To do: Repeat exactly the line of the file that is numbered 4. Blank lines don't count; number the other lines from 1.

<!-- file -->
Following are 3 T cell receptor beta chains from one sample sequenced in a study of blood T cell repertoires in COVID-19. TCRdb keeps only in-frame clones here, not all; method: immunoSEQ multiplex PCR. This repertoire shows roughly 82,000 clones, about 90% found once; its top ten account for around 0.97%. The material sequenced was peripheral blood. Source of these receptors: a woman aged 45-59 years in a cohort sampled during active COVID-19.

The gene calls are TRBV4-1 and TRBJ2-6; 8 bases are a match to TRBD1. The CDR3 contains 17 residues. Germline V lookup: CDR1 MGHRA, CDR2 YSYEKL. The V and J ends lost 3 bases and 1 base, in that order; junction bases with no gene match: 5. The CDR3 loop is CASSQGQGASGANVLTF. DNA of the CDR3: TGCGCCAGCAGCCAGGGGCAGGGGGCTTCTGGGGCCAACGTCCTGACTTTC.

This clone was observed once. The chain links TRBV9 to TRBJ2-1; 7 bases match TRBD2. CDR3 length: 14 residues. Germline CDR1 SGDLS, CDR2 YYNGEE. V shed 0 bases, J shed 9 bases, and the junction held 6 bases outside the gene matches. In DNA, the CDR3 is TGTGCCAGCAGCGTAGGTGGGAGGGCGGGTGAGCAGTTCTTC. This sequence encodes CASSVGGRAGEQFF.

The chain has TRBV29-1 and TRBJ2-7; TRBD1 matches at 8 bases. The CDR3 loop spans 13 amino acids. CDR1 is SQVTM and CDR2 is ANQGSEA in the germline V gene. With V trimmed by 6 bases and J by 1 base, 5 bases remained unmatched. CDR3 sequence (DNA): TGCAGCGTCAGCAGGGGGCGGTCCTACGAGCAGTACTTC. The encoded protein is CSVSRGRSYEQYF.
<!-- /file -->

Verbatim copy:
The chain has TRBV29-1 and TRBJ2-7; TRBD1 matches at 8 bases. The CDR3 loop spans 13 amino acids. CDR1 is SQVTM and CDR2 is ANQGSEA in the germline V gene. With V trimmed by 6 bases and J by 1 base, 5 bases remained unmatched. CDR3 sequence (DNA): TGCAGCGTCAGCAGGGGGCGGTCCTACGAGCAGTACTTC. The encoded protein is CSVSRGRSYEQYF.